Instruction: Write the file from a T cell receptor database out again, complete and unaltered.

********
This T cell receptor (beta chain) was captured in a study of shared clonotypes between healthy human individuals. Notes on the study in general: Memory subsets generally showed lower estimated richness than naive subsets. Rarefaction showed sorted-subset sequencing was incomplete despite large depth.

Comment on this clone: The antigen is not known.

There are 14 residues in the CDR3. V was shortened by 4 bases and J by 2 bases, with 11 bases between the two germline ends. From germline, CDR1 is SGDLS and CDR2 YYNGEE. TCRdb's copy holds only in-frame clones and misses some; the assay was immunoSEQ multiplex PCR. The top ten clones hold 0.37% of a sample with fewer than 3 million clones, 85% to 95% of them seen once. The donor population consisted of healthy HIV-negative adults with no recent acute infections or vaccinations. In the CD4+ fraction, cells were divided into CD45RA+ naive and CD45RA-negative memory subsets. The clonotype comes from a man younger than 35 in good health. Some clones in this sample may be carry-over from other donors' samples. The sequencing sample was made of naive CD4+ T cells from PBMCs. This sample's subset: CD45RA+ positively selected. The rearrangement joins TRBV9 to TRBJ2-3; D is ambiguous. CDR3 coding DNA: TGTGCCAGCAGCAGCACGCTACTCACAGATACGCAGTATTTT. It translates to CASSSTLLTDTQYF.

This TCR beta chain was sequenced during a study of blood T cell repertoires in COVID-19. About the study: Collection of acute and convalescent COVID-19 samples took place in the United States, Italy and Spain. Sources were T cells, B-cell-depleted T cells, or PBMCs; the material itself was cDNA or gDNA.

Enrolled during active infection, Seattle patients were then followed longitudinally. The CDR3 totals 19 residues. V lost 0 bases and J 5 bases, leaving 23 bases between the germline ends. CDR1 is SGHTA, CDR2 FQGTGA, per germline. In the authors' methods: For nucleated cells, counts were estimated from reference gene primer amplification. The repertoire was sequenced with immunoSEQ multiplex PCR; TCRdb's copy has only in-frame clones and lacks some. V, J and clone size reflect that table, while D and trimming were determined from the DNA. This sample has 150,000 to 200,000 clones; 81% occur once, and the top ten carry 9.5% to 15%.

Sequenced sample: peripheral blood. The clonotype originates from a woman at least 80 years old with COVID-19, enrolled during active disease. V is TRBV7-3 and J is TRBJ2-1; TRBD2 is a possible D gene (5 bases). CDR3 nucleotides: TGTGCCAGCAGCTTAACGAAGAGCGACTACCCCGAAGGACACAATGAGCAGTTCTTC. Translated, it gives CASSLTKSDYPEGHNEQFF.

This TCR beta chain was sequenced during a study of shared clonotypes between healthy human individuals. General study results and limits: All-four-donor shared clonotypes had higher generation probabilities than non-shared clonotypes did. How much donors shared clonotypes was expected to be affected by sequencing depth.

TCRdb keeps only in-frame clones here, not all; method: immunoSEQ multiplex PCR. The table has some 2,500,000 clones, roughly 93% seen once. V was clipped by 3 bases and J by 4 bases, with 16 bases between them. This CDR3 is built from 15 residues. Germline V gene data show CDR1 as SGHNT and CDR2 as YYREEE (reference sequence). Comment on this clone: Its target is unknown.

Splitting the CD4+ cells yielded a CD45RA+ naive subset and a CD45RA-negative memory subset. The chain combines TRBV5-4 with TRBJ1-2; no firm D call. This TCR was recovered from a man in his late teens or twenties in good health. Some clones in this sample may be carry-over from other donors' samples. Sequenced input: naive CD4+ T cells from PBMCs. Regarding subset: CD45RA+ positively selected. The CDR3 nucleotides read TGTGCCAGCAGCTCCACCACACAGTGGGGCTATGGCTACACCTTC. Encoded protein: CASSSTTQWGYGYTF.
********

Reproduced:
This T cell receptor (beta chain) was captured in a study of shared clonotypes between healthy human individuals. Notes on the study in general: Memory subsets generally showed lower estimated richness than naive subsets. Rarefaction showed sorted-subset sequencing was incomplete despite large depth.

Comment on this clone: The antigen is not known.

There are 14 residues in the CDR3. V was shortened by 4 bases and J by 2 bases, with 11 bases between the two germline ends. From germline, CDR1 is SGDLS and CDR2 YYNGEE. TCRdb's copy holds only in-frame clones and misses some; the assay was immunoSEQ multiplex PCR. The top ten clones hold 0.37% of a sample with fewer than 3 million clones, 85% to 95% of them seen once. The donor population consisted of healthy HIV-negative adults with no recent acute infections or vaccinations. In the CD4+ fraction, cells were divided into CD45RA+ naive and CD45RA-negative memory subsets. The clonotype comes from a man younger than 35 in good health. Some clones in this sample may be carry-over from other donors' samples. The sequencing sample was made of naive CD4+ T cells from PBMCs. This sample's subset: CD45RA+ positively selected. The rearrangement joins TRBV9 to TRBJ2-3; D is ambiguous. CDR3 coding DNA: TGTGCCAGCAGCAGCACGCTACTCACAGATACGCAGTATTTT. It translates to CASSSTLLTDTQYF.

This TCR beta chain was sequenced during a study of blood T cell repertoires in COVID-19. About the study: Collection of acute and convalescent COVID-19 samples took place in the United States, Italy and Spain. Sources were T cells, B-cell-depleted T cells, or PBMCs; the material itself was cDNA or gDNA.

Enrolled during active infection, Seattle patients were then followed longitudinally. The CDR3 totals 19 residues. V lost 0 bases and J 5 bases, leaving 23 bases between the germline ends. CDR1 is SGHTA, CDR2 FQGTGA, per germline. In the authors' methods: For nucleated cells, counts were estimated from reference gene primer amplification. The repertoire was sequenced with immunoSEQ multiplex PCR; TCRdb's copy has only in-frame clones and lacks some. V, J and clone size reflect that table, while D and trimming were determined from the DNA. This sample has 150,000 to 200,000 clones; 81% occur once, and the top ten carry 9.5% to 15%.

Sequenced sample: peripheral blood. The clonotype originates from a woman at least 80 years old with COVID-19, enrolled during active disease. V is TRBV7-3 and J is TRBJ2-1; TRBD2 is a possible D gene (5 bases). CDR3 nucleotides: TGTGCCAGCAGCTTAACGAAGAGCGACTACCCCGAAGGACACAATGAGCAGTTCTTC. Translated, it gives CASSLTKSDYPEGHNEQFF.

This TCR beta chain was sequenced during a study of shared clonotypes between healthy human individuals. General study results and limits: All-four-donor shared clonotypes had higher generation probabilities than non-shared clonotypes did. How much donors shared clonotypes was expected to be affected by sequencing depth.

TCRdb keeps only in-frame clones here, not all; method: immunoSEQ multiplex PCR. The table has some 2,500,000 clones, roughly 93% seen once. V was clipped by 3 bases and J by 4 bases, with 16 bases between them. This CDR3 is built from 15 residues. Germline V gene data show CDR1 as SGHNT and CDR2 as YYREEE (reference sequence). Comment on this clone: Its target is unknown.

Splitting the CD4+ cells yielded a CD45RA+ naive subset and a CD45RA-negative memory subset. The chain combines TRBV5-4 with TRBJ1-2; no firm D call. This TCR was recovered from a man in his late teens or twenties in good health. Some clones in this sample may be carry-over from other donors' samples. Sequenced input: naive CD4+ T cells from PBMCs. Regarding subset: CD45RA+ positively selected. The CDR3 nucleotides read TGTGCCAGCAGCTCCACCACACAGTGGGGCTATGGCTACACCTTC. Encoded protein: CASSSTTQWGYGYTF.